Paul Theroux is one of the world’s great travel writers. The Medford, Massachusetts native is the author of riveting travel odysseys like The Great Railway Bazaar, Dark Star Safari, Riding the Iron Rooster and The Mosquito Coast, and has sold millions of copies worldwide.
Needless to say, Theroux is a wealth of knowledge in the field of traveling, and he has some interesting insights that many young travelers will find useful.
One of my favorite bits of insight from the great Theroux surrounds the importance of traveling slowly. That is, traveling on the ground, across borders, rather than injecting yourself into the developed heart of a country via the airport.
Here’s what Theroux had to say on the topic, as quoted from his book Black Star Safari.
“Travel is transition, and at its best it is a journey from home, a setting forth. I hated parachuting into a place. I needed to be able to link one place to another. One of the problems I had with travel in general was the ease and speed with which a person could be transported from the familiar to the strange, the moon shot whereby the New York office worker, say, is insinuated overnight into the middle of Africa to gape at gorillas. That was just a way of feeling foreign. The other way, going slowly, crossing national frontiers, scuttling past razor wire with my bag and my passport, was the best way of being reminded that there was a relationship between Here and There, and that a travel narrative was the story of There and Back.”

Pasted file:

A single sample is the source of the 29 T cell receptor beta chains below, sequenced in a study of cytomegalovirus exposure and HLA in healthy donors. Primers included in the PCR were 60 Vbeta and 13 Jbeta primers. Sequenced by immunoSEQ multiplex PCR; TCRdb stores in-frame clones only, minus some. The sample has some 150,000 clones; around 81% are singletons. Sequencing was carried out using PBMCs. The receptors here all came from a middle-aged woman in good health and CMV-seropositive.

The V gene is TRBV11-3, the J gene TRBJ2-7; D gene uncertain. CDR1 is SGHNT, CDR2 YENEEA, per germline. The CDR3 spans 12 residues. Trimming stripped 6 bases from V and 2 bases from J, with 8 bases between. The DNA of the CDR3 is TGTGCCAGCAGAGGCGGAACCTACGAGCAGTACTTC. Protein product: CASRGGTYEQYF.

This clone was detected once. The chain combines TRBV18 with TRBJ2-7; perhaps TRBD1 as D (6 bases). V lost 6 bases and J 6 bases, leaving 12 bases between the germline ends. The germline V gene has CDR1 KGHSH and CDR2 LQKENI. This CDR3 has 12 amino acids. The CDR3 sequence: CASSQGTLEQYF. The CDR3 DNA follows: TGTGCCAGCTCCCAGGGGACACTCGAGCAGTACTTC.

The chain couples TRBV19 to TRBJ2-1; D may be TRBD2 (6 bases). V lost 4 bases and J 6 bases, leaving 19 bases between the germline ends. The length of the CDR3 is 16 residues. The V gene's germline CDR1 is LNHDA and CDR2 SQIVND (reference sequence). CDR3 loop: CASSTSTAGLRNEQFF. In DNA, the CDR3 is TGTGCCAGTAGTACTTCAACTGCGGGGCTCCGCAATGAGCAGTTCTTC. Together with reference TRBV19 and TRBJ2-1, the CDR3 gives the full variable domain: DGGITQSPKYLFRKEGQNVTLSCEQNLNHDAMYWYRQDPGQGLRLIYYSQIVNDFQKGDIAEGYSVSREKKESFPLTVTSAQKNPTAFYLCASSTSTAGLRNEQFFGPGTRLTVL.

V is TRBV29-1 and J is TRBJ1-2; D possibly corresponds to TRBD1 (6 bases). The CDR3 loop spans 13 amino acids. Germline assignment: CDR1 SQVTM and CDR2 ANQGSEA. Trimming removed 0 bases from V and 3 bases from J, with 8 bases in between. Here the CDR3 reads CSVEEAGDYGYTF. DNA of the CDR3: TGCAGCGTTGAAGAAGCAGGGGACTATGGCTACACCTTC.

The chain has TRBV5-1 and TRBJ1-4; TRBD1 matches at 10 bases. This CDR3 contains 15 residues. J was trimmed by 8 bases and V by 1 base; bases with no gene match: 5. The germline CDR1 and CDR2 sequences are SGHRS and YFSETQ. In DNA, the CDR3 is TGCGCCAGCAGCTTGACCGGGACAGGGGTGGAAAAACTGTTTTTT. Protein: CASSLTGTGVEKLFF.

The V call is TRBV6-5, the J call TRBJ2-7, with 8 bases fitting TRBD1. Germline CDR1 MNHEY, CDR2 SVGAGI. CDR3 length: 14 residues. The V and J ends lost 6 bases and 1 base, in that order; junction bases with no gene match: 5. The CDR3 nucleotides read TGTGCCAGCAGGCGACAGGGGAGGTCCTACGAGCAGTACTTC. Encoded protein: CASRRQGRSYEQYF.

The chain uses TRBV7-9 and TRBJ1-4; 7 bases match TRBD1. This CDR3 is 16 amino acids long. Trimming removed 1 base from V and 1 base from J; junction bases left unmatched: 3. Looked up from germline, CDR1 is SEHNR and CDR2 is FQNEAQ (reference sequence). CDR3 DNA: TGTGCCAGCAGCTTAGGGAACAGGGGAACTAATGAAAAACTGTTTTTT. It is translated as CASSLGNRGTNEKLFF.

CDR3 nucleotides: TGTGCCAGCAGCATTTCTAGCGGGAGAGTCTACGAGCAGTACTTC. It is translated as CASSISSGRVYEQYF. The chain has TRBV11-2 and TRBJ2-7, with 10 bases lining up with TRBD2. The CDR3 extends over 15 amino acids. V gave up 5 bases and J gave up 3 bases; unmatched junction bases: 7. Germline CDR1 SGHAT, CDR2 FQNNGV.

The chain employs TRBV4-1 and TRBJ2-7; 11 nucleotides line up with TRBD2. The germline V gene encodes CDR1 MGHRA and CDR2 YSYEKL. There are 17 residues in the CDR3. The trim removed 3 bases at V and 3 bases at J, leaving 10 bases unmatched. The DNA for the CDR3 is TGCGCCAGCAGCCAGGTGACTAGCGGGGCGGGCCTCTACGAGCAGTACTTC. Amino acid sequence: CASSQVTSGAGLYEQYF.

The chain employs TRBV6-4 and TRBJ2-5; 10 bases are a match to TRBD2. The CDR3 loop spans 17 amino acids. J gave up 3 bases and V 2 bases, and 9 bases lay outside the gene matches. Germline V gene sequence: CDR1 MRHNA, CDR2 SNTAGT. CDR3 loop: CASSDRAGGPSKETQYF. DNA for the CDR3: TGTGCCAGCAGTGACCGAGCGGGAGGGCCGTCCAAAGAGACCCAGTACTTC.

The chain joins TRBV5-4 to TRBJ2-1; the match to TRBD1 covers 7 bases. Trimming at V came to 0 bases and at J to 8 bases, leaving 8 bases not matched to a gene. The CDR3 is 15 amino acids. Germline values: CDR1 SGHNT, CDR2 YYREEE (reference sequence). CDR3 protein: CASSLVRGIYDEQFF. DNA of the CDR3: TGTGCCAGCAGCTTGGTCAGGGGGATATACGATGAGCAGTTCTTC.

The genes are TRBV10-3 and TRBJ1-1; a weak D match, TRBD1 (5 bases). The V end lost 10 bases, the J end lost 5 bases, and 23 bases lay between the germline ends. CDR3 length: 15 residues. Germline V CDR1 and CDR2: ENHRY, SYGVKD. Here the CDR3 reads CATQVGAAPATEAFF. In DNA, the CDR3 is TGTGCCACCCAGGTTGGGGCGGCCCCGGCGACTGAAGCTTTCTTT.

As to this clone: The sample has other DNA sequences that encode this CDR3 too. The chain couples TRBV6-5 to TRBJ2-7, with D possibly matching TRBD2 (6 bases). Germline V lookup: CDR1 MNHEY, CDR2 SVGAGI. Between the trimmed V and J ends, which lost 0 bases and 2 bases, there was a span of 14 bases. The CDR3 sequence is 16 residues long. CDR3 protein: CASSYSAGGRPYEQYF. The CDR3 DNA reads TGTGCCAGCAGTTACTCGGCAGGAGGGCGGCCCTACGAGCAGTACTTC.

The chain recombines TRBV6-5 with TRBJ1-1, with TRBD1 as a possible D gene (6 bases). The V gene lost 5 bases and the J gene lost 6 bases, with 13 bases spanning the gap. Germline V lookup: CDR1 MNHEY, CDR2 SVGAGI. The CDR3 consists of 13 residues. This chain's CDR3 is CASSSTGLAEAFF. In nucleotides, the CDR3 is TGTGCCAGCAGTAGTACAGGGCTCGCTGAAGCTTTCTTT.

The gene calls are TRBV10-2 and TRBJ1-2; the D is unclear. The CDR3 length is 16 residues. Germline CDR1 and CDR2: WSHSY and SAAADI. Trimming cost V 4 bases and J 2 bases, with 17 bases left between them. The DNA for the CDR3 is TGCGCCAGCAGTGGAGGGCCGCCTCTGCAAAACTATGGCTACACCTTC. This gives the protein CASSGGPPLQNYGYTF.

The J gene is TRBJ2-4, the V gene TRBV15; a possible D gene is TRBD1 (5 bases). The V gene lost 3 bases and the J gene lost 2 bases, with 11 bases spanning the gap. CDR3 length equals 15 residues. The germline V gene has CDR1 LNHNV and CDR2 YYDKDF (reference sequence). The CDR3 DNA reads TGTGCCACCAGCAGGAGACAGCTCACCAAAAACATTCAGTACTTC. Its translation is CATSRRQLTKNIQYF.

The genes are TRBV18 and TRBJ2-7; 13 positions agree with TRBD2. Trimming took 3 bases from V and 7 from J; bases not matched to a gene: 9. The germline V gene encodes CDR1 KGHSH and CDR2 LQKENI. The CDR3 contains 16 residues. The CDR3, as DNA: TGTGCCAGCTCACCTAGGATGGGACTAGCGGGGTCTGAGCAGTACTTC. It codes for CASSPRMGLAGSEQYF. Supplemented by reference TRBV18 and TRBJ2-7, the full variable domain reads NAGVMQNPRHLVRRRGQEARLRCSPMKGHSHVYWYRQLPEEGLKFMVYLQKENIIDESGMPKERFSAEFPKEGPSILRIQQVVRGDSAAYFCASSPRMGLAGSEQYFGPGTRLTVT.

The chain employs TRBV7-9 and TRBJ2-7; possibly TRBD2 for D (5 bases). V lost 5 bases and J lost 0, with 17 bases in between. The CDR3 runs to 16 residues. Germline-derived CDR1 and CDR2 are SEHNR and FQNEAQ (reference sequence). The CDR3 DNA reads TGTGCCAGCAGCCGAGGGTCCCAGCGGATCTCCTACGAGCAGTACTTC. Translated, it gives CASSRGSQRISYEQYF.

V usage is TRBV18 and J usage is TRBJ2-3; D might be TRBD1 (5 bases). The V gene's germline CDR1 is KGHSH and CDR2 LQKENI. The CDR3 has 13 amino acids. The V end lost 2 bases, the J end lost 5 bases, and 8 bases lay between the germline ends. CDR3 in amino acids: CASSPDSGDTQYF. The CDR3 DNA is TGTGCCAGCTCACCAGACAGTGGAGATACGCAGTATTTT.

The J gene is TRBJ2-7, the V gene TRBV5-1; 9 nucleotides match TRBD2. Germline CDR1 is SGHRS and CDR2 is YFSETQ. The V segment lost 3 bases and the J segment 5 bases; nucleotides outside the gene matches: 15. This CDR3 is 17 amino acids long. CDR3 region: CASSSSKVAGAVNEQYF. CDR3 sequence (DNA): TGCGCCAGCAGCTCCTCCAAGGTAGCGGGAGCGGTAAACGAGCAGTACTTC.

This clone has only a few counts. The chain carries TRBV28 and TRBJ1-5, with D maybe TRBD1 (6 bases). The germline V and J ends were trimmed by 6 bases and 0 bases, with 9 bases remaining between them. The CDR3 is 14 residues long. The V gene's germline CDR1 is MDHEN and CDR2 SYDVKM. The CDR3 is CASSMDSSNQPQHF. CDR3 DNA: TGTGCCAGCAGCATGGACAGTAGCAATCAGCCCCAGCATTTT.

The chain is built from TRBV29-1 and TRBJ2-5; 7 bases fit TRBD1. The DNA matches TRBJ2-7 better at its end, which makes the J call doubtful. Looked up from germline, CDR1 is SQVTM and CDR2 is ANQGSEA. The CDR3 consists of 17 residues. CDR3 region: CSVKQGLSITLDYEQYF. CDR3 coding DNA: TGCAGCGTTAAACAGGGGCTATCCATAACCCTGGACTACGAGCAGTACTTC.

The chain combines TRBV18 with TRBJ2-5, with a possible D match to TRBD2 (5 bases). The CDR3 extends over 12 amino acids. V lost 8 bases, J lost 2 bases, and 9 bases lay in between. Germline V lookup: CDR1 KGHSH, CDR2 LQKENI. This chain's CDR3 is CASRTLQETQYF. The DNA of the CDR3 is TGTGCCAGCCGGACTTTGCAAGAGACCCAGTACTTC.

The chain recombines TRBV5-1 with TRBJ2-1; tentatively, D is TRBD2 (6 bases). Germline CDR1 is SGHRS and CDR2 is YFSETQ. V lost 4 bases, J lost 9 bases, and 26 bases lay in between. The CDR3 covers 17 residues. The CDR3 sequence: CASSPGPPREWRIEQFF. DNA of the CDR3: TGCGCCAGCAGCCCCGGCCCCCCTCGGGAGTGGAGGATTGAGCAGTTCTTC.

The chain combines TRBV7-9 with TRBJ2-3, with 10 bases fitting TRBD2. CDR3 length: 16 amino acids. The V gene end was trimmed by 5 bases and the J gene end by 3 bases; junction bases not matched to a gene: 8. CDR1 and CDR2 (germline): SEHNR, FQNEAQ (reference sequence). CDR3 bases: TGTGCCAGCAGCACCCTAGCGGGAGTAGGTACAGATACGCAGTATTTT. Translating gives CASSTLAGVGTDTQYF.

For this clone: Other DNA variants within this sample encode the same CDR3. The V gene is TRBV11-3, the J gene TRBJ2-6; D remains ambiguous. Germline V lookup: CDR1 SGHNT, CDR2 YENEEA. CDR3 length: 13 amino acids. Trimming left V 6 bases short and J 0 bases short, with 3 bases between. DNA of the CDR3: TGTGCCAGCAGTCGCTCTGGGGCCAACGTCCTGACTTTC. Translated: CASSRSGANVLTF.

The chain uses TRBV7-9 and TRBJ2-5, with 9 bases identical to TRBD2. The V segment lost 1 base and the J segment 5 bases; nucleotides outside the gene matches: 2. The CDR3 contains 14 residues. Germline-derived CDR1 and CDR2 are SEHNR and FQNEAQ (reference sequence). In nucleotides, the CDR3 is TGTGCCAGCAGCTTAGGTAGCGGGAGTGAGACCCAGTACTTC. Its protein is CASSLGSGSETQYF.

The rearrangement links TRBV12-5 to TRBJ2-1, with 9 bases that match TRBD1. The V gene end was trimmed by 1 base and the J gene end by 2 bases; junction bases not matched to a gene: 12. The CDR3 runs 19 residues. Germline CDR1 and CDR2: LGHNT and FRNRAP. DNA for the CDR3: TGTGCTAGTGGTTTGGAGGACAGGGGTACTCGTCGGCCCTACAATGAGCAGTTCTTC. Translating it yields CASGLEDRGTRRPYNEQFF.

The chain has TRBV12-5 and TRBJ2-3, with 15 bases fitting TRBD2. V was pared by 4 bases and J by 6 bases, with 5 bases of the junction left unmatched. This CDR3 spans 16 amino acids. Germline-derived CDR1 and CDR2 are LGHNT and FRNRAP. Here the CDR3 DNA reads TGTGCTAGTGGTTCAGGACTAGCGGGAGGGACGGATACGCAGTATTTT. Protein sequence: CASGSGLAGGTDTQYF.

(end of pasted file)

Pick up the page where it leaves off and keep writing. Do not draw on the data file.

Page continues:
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This article debuted on WildLives.co on 3/6/2017.